This week New York Governor Kathy Hochul and New York City Mayor Eric Adams announced a plan for a post-pandemic New York that aims to turn the city’s sleepy commercial areas into 24-hour neighborhoods, among other initiatives.
Titled “New New York: Making New York Work For Everyone” the action plan is the culmination of six months of work from the New New York panel, a commission launched by the Governor and Mayor, earlier this year, led by former deputy mayors Robin Hood CEO Richard Buery and former Sidewalk Labs CEO Daniel Doctoroff. The plan comprises a set of 40 recommendations that could be enacted by the city and state together through legislation, policy mandates, and a rejiggering of finances, among other means, with ideas on how to shorten commutes, add housing, build up the workforce, and improve economic mobility.
With few details around project timelines or funding, the report seems mostly to signify city and state leadership’s willingness to work together. This collaboration is a marked departure from the fraught relationship between former Mayor Bill de Blasio and former Governor Andrew Cuomo, who sparred publicly over issues big and small.
In the coming year, the state and city want to break down regulatory barriers that prevent office-to-residential conversions to address a dire housing shortage and to enliven neighborhoods that go dark after 5 p.m. Citywide, office vacancies have almost doubled since 2019. In the main business districts of Midtown and Lower Manhattan, restaurant and bar sales are down around 35 percent and foot traffic is around 80 percent of what it was prior to the pandemic.
While city rules allow the conversion of older (pre-1977) Financial District offices into housing, the same types of buildings in Midtown have to be built before 1961 to qualify for conversion. These rules, plus the massive shift to remote work, have contributed to the district’s emptiness. To affect these changes, the report says city leaders will push for a zoning amendment and collaborate with state lawmakers to change rules that hinder conversions. The report also noted that while there are tax incentives for new-build mixed-income housing, there aren’t tax incentives for mixed-income residential conversions, a discrepancy that it suggested addressing.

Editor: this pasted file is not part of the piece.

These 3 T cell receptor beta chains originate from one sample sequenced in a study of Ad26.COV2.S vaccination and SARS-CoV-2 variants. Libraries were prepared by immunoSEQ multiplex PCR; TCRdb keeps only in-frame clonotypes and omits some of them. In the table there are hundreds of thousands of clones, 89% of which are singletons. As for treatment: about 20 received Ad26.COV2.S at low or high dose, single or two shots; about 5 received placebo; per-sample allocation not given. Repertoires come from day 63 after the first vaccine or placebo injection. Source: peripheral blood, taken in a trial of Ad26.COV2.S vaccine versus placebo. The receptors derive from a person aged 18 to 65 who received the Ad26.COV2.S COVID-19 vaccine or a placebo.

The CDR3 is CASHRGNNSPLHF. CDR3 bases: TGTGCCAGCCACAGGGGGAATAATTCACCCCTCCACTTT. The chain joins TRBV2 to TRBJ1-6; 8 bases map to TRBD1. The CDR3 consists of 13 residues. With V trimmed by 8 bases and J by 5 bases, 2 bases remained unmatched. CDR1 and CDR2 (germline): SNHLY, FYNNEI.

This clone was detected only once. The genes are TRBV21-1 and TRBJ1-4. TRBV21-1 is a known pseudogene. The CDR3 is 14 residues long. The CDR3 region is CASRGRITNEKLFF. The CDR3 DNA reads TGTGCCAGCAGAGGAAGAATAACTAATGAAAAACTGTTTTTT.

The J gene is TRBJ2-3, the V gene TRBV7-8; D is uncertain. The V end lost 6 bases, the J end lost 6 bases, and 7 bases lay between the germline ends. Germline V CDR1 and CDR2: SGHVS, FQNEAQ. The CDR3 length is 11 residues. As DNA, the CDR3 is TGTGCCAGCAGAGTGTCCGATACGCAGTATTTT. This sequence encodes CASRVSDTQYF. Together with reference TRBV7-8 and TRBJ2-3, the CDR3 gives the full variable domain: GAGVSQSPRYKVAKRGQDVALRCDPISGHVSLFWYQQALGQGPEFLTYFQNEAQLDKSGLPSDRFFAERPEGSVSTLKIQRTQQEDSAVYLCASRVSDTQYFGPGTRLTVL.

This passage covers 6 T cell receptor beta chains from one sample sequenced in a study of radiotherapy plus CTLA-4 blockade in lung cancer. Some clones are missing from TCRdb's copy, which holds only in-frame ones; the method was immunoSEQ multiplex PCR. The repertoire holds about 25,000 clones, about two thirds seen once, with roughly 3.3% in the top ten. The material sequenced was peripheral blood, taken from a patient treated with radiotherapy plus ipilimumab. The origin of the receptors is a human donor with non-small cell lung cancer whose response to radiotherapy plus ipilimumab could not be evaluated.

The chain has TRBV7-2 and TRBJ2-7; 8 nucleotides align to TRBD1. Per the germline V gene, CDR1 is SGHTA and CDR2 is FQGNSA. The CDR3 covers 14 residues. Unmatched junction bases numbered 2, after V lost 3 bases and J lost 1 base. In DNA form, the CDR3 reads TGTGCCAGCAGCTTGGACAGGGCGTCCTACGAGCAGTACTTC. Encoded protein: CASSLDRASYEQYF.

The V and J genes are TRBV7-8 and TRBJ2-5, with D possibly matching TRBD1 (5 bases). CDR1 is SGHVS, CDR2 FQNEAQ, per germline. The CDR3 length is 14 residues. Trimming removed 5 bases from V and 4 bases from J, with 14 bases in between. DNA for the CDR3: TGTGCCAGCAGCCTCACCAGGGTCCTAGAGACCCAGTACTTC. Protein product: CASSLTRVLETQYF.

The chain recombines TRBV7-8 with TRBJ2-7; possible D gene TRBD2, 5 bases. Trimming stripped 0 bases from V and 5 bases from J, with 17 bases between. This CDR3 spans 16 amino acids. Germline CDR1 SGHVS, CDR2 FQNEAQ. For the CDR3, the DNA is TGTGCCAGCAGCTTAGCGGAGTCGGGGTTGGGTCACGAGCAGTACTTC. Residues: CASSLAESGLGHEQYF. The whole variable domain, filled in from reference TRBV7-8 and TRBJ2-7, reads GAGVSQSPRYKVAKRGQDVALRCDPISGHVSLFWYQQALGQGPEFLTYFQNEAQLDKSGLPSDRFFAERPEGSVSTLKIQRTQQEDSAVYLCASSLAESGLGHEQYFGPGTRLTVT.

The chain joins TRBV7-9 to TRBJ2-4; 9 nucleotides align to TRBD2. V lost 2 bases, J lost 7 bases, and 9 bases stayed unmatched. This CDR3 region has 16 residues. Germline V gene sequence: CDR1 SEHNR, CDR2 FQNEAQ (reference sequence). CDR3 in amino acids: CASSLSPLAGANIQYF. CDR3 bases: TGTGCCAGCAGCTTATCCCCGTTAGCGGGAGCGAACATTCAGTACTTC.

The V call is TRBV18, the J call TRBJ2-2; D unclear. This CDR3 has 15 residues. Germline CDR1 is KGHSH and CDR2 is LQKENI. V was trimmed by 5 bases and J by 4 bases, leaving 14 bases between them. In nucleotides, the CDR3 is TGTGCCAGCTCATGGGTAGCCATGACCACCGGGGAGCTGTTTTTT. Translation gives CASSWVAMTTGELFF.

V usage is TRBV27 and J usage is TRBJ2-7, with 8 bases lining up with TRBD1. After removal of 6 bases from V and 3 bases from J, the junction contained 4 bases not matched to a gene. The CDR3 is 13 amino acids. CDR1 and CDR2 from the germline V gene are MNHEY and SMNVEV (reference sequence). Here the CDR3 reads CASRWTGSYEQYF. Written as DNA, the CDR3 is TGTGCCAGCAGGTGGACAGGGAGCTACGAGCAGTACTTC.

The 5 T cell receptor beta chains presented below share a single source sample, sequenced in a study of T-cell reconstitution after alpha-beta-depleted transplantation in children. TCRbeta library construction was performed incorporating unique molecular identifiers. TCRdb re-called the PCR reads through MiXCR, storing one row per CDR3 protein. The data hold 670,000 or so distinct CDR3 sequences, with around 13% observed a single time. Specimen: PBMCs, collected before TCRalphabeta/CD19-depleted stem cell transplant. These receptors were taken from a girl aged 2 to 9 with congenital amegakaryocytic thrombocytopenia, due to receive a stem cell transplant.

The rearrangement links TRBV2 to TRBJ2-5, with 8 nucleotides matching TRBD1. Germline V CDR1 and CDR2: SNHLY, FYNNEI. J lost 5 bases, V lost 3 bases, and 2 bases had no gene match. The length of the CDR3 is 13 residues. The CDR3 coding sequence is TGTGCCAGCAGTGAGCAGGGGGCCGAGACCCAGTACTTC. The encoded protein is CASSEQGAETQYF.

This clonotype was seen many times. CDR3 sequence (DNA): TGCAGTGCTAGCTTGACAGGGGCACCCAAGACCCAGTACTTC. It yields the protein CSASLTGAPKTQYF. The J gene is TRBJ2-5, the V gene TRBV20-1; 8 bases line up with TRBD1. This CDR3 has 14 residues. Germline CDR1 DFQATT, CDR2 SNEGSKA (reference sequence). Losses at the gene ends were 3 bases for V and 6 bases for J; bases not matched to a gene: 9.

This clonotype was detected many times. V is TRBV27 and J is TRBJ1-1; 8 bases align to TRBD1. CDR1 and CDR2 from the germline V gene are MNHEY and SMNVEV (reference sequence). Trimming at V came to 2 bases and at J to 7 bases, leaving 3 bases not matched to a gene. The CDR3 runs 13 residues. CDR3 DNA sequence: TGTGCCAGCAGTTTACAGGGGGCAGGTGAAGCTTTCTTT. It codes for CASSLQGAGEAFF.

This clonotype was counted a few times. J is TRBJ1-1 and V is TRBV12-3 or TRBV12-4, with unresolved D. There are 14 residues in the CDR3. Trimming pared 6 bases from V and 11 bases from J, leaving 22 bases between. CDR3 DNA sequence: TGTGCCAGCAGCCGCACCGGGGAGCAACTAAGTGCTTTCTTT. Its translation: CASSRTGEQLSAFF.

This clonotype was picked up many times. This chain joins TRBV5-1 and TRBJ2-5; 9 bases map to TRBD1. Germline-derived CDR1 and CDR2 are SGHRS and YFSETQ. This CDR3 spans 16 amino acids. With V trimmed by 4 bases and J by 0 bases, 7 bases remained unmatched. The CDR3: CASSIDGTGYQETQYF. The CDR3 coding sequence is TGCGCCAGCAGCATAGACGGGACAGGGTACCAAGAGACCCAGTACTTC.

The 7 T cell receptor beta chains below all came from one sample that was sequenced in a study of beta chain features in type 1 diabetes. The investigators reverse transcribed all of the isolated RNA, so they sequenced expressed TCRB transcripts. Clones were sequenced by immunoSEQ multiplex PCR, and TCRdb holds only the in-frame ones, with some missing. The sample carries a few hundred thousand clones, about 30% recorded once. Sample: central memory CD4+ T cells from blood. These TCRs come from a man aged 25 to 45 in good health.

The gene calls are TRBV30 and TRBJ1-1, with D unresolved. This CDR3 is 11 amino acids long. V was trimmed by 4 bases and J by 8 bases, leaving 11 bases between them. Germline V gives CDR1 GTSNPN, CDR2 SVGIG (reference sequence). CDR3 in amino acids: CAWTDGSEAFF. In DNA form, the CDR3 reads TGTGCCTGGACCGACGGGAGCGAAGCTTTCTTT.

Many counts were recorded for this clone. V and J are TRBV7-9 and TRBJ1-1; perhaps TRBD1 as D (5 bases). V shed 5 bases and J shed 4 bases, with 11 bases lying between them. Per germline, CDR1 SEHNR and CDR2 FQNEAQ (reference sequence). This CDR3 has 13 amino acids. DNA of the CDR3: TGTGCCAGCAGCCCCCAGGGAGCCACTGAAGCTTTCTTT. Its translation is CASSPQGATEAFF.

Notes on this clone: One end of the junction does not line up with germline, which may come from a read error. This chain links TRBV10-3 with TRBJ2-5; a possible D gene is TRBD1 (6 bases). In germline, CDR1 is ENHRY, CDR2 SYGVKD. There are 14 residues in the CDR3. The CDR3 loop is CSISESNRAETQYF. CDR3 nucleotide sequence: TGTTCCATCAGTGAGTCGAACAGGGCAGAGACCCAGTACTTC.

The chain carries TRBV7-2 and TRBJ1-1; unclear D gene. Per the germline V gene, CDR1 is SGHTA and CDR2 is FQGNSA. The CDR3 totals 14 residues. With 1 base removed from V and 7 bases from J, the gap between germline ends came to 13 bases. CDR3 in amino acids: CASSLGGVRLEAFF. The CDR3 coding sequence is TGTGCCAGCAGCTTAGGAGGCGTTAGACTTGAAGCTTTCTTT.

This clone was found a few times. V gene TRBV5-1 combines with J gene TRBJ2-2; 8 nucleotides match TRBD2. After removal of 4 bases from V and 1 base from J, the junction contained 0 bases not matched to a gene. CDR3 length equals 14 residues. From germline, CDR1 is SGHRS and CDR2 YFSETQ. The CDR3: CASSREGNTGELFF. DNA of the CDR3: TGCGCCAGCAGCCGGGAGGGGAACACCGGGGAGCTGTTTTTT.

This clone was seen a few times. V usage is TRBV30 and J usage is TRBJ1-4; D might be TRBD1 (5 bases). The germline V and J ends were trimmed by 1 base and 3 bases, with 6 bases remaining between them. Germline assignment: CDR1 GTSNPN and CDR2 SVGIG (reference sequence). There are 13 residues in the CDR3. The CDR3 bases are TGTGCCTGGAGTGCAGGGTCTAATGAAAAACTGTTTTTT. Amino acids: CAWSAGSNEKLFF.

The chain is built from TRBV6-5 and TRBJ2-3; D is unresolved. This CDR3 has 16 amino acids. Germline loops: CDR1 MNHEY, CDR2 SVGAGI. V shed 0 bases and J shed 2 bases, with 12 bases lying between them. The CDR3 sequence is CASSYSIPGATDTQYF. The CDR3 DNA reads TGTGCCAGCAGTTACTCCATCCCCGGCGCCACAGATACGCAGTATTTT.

“Thanks to an extraordinary partnership with Mayor Adams and the New New York Panel, this report is providing the road map toward a stronger, fairer, and more accessible New York,” Governor Hochul said in a press release. “We are no longer living in the same New York as we were at the beginning of the pandemic, and these proposals will help to revitalize our business districts, ease New Yorkers’ commutes, promote equity and tackle our 800,000-unit housing shortage. These are the types of bold, ambitious ideas we need right now, and my administration looks forward to closely reviewing the panel’s recommendations in the coming weeks to determine how we continue to make New York an even better place to live.”
In other local news last week Mayor Adams announced another ambitious plan to build 500,000 apartments across the city. “Get Stuff Built” responds to the city’s dire housing shortage and hopes to reach its lofty construction goal over the next decade.